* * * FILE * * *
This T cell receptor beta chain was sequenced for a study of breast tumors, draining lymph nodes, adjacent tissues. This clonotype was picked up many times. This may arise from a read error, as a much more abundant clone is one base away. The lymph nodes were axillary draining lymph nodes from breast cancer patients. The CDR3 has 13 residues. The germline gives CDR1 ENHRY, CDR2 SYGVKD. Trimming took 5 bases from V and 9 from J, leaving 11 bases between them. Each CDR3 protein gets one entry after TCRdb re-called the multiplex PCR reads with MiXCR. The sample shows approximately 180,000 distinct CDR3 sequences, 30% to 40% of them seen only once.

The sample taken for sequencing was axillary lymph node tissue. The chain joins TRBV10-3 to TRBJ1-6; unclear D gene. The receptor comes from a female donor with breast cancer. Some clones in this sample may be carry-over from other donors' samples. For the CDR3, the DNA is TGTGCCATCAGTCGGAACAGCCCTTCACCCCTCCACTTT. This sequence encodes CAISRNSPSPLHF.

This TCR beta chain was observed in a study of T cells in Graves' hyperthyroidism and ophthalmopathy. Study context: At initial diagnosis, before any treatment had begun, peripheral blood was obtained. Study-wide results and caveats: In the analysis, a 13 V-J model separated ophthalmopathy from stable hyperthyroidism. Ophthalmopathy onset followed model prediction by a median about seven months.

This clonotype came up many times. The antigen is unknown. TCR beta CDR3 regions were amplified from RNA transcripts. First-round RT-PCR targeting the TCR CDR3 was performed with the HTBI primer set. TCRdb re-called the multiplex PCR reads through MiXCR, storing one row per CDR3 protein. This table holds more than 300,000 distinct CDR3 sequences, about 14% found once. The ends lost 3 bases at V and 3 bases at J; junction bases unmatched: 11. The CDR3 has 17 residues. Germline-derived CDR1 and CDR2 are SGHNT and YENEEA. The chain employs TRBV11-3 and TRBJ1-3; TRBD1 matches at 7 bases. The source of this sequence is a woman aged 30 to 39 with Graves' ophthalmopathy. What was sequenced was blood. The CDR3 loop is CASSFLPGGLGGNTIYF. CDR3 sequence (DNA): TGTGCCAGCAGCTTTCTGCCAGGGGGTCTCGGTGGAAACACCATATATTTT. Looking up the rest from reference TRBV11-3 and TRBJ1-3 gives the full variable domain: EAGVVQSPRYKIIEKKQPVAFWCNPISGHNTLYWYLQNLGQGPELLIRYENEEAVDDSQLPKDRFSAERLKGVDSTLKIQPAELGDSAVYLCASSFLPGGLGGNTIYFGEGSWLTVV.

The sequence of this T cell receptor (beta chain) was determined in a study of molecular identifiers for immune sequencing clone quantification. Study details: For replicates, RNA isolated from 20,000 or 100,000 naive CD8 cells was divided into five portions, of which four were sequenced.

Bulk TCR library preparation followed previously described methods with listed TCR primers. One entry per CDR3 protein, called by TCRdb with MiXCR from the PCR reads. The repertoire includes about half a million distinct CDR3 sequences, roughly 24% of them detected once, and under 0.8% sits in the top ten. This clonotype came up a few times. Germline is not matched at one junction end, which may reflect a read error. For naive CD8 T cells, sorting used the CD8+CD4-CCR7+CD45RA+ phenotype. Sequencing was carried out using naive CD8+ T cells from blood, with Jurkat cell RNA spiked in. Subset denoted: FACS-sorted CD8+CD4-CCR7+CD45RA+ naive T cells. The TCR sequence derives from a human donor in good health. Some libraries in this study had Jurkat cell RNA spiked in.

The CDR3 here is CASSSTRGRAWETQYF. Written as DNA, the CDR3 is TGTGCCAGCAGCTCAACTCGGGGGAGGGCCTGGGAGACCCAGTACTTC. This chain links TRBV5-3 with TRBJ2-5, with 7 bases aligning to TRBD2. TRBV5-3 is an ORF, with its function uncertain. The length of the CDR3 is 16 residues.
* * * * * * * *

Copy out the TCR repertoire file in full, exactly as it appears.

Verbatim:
This T cell receptor beta chain was sequenced for a study of breast tumors, draining lymph nodes, adjacent tissues. This clonotype was picked up many times. This may arise from a read error, as a much more abundant clone is one base away. The lymph nodes were axillary draining lymph nodes from breast cancer patients. The CDR3 has 13 residues. The germline gives CDR1 ENHRY, CDR2 SYGVKD. Trimming took 5 bases from V and 9 from J, leaving 11 bases between them. Each CDR3 protein gets one entry after TCRdb re-called the multiplex PCR reads with MiXCR. The sample shows approximately 180,000 distinct CDR3 sequences, 30% to 40% of them seen only once.

The sample taken for sequencing was axillary lymph node tissue. The chain joins TRBV10-3 to TRBJ1-6; unclear D gene. The receptor comes from a female donor with breast cancer. Some clones in this sample may be carry-over from other donors' samples. For the CDR3, the DNA is TGTGCCATCAGTCGGAACAGCCCTTCACCCCTCCACTTT. This sequence encodes CAISRNSPSPLHF.

This TCR beta chain was observed in a study of T cells in Graves' hyperthyroidism and ophthalmopathy. Study context: At initial diagnosis, before any treatment had begun, peripheral blood was obtained. Study-wide results and caveats: In the analysis, a 13 V-J model separated ophthalmopathy from stable hyperthyroidism. Ophthalmopathy onset followed model prediction by a median about seven months.

This clonotype came up many times. The antigen is unknown. TCR beta CDR3 regions were amplified from RNA transcripts. First-round RT-PCR targeting the TCR CDR3 was performed with the HTBI primer set. TCRdb re-called the multiplex PCR reads through MiXCR, storing one row per CDR3 protein. This table holds more than 300,000 distinct CDR3 sequences, about 14% found once. The ends lost 3 bases at V and 3 bases at J; junction bases unmatched: 11. The CDR3 has 17 residues. Germline-derived CDR1 and CDR2 are SGHNT and YENEEA. The chain employs TRBV11-3 and TRBJ1-3; TRBD1 matches at 7 bases. The source of this sequence is a woman aged 30 to 39 with Graves' ophthalmopathy. What was sequenced was blood. The CDR3 loop is CASSFLPGGLGGNTIYF. CDR3 sequence (DNA): TGTGCCAGCAGCTTTCTGCCAGGGGGTCTCGGTGGAAACACCATATATTTT. Looking up the rest from reference TRBV11-3 and TRBJ1-3 gives the full variable domain: EAGVVQSPRYKIIEKKQPVAFWCNPISGHNTLYWYLQNLGQGPELLIRYENEEAVDDSQLPKDRFSAERLKGVDSTLKIQPAELGDSAVYLCASSFLPGGLGGNTIYFGEGSWLTVV.

The sequence of this T cell receptor (beta chain) was determined in a study of molecular identifiers for immune sequencing clone quantification. Study details: For replicates, RNA isolated from 20,000 or 100,000 naive CD8 cells was divided into five portions, of which four were sequenced.

Bulk TCR library preparation followed previously described methods with listed TCR primers. One entry per CDR3 protein, called by TCRdb with MiXCR from the PCR reads. The repertoire includes about half a million distinct CDR3 sequences, roughly 24% of them detected once, and under 0.8% sits in the top ten. This clonotype came up a few times. Germline is not matched at one junction end, which may reflect a read error. For naive CD8 T cells, sorting used the CD8+CD4-CCR7+CD45RA+ phenotype. Sequencing was carried out using naive CD8+ T cells from blood, with Jurkat cell RNA spiked in. Subset denoted: FACS-sorted CD8+CD4-CCR7+CD45RA+ naive T cells. The TCR sequence derives from a human donor in good health. Some libraries in this study had Jurkat cell RNA spiked in.

The CDR3 here is CASSSTRGRAWETQYF. Written as DNA, the CDR3 is TGTGCCAGCAGCTCAACTCGGGGGAGGGCCTGGGAGACCCAGTACTTC. This chain links TRBV5-3 with TRBJ2-5, with 7 bases aligning to TRBD2. TRBV5-3 is an ORF, with its function uncertain. The length of the CDR3 is 16 residues.